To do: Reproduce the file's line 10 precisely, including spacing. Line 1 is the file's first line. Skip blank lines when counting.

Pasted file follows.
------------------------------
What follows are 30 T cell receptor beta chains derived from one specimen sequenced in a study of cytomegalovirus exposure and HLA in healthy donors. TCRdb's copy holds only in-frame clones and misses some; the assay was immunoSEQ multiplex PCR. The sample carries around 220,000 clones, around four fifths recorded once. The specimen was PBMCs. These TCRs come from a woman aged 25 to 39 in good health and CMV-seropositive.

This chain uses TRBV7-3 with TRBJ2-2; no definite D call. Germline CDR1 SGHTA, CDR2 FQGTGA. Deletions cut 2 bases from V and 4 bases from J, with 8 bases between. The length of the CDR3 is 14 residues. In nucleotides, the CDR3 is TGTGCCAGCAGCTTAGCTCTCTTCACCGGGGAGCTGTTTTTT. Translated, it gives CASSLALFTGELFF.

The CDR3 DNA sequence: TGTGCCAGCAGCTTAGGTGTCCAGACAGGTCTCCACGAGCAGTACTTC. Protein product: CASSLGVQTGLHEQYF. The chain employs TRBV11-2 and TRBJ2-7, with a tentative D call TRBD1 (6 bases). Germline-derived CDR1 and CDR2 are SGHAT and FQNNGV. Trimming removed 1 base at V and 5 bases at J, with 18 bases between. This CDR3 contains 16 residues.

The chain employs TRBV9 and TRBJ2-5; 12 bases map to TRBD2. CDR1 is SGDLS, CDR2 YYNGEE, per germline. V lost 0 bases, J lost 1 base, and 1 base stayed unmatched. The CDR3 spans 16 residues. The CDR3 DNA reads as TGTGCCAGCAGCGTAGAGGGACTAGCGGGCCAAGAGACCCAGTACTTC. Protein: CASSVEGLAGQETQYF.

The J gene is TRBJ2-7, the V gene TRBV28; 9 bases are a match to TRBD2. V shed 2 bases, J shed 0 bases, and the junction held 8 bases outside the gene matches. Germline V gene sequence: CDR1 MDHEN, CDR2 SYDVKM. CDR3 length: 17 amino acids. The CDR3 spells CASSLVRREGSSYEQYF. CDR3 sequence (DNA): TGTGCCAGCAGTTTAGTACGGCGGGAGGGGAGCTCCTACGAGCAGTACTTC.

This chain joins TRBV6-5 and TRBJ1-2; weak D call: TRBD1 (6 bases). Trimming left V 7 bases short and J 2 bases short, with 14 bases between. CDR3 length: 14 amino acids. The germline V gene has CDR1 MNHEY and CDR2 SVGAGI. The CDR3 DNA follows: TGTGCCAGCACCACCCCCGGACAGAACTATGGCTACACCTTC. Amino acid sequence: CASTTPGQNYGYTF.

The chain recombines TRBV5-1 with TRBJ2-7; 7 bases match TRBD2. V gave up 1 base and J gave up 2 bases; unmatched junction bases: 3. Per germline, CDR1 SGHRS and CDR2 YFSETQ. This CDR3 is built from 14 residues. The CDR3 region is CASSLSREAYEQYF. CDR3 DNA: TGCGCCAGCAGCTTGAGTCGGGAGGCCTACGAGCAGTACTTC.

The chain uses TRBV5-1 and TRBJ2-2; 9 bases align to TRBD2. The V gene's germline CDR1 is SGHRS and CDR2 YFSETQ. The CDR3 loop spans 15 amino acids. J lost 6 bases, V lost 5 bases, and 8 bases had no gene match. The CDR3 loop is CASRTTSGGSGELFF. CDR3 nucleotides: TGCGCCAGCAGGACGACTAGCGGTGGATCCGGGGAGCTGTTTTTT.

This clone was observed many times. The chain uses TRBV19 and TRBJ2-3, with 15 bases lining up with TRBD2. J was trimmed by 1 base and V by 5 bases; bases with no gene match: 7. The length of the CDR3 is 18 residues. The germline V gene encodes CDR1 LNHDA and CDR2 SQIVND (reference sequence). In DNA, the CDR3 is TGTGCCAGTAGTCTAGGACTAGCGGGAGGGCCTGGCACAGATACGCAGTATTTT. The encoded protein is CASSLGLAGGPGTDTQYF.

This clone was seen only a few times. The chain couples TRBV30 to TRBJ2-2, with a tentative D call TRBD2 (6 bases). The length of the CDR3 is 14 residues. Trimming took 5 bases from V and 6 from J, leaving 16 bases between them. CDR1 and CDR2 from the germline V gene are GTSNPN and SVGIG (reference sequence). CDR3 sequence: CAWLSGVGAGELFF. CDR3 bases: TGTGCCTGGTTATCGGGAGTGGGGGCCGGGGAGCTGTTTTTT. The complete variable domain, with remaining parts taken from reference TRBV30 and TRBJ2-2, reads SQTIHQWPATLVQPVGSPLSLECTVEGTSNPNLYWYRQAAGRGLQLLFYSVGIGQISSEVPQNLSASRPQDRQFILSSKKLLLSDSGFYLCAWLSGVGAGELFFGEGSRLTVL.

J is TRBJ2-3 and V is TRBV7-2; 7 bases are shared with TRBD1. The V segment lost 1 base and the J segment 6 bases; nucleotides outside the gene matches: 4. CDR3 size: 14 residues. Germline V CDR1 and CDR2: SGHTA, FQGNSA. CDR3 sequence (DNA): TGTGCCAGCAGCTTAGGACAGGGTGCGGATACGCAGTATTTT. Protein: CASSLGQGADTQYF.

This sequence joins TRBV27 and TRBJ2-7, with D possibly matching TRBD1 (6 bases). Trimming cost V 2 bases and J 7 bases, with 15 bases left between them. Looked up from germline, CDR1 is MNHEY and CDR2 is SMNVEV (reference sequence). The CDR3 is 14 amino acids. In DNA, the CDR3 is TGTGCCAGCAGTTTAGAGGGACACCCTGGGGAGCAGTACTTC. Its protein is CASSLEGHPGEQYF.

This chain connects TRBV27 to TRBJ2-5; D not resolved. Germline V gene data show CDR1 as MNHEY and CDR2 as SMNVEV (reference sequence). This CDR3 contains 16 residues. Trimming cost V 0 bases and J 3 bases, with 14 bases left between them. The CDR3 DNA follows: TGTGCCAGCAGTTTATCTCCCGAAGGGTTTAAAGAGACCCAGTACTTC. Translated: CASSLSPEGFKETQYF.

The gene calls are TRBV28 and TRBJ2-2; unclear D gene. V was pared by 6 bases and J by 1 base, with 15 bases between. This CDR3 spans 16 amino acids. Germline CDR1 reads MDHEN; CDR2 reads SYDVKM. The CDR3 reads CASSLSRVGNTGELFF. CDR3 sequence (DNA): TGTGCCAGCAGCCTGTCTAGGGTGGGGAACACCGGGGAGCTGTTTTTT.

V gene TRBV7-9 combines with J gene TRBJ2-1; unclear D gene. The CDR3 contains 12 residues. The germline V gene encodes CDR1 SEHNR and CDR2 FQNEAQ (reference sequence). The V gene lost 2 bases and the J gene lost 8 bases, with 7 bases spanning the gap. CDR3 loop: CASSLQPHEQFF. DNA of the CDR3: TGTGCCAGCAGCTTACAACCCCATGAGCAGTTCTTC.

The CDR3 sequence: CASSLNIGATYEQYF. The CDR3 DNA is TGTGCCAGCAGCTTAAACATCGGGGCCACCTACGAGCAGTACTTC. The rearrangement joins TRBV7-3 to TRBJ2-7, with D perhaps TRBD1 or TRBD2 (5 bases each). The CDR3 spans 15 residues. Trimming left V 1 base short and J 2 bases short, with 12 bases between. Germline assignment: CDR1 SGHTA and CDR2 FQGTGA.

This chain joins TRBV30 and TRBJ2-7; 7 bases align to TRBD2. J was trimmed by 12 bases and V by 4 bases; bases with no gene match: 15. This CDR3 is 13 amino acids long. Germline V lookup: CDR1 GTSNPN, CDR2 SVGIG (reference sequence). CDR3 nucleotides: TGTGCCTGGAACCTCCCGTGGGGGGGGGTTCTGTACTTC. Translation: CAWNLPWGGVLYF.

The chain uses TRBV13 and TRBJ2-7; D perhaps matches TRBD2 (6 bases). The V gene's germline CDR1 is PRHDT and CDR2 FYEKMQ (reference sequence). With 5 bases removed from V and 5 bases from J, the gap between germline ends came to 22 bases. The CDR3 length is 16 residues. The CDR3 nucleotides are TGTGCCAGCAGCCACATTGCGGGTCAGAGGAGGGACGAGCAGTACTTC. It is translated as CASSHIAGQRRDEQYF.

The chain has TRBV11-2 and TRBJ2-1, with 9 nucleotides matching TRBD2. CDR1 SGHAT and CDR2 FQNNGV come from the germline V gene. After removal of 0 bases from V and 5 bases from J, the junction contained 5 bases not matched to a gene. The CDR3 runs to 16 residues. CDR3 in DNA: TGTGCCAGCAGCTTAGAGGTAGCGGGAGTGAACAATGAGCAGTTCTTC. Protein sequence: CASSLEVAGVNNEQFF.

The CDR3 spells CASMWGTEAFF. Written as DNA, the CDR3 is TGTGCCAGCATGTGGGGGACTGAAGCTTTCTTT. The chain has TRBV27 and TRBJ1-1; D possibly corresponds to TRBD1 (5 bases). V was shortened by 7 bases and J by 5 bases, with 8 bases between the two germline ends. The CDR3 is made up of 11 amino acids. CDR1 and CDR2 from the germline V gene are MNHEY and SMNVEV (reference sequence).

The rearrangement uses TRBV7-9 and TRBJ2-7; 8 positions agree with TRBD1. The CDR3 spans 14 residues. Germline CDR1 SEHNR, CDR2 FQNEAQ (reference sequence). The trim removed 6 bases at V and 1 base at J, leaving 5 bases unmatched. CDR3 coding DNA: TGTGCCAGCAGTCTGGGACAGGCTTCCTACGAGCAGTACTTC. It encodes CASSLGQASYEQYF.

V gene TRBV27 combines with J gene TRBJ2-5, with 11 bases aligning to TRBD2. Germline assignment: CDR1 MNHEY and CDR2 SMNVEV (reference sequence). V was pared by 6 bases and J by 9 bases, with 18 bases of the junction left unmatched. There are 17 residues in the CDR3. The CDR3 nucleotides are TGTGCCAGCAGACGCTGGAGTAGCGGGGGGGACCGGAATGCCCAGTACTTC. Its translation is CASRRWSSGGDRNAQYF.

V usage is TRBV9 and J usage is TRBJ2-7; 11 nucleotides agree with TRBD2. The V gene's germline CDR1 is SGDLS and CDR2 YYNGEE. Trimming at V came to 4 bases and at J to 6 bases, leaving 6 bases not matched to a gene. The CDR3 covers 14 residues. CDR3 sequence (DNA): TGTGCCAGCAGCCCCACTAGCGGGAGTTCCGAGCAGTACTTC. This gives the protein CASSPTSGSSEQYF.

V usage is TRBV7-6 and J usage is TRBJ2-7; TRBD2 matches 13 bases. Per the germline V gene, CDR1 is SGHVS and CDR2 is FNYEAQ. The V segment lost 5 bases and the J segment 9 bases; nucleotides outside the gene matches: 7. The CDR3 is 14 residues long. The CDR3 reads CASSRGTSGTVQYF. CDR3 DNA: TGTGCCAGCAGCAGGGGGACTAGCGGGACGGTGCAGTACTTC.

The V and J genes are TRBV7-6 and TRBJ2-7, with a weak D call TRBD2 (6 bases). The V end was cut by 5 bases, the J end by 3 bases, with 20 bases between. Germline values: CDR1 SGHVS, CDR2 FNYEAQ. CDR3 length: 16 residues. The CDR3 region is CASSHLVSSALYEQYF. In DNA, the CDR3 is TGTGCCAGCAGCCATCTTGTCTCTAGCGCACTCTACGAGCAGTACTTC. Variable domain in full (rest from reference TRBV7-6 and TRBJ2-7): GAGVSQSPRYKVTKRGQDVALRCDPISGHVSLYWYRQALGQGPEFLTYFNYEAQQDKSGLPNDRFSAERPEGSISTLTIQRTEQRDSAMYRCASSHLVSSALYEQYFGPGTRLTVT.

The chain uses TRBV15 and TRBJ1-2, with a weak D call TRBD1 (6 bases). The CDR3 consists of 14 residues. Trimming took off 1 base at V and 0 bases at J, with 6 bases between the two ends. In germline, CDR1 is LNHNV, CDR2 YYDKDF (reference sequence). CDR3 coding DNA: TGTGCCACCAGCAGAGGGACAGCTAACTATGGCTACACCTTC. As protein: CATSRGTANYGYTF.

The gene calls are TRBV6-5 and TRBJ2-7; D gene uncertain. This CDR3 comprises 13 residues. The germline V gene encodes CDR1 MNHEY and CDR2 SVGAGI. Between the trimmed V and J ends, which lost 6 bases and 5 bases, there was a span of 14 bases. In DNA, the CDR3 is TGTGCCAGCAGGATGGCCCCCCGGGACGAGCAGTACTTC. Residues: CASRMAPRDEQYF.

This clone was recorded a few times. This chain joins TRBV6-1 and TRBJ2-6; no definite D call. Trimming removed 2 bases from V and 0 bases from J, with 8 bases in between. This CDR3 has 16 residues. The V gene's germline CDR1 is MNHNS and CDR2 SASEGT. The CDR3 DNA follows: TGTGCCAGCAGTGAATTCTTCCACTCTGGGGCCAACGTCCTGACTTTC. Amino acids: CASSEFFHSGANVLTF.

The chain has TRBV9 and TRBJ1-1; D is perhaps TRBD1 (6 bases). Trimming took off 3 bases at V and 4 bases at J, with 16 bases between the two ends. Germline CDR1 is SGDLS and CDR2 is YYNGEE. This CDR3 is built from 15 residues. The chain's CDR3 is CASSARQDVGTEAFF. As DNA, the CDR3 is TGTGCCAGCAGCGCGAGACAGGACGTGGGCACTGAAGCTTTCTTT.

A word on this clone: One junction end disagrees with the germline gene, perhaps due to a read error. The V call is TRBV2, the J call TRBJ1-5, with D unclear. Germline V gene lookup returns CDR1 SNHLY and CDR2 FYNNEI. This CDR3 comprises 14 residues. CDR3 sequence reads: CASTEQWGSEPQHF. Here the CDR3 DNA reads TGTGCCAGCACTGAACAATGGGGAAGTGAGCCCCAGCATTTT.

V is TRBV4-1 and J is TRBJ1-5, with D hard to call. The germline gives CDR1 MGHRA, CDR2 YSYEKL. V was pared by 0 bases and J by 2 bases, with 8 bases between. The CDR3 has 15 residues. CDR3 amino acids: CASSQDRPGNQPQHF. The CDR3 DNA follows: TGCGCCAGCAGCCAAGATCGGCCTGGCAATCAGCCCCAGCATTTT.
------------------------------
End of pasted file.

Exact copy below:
This clone was seen only a few times. The chain couples TRBV30 to TRBJ2-2, with a tentative D call TRBD2 (6 bases). The length of the CDR3 is 14 residues. Trimming took 5 bases from V and 6 from J, leaving 16 bases between them. CDR1 and CDR2 from the germline V gene are GTSNPN and SVGIG (reference sequence). CDR3 sequence: CAWLSGVGAGELFF. CDR3 bases: TGTGCCTGGTTATCGGGAGTGGGGGCCGGGGAGCTGTTTTTT. The complete variable domain, with remaining parts taken from reference TRBV30 and TRBJ2-2, reads SQTIHQWPATLVQPVGSPLSLECTVEGTSNPNLYWYRQAAGRGLQLLFYSVGIGQISSEVPQNLSASRPQDRQFILSSKKLLLSDSGFYLCAWLSGVGAGELFFGEGSRLTVL.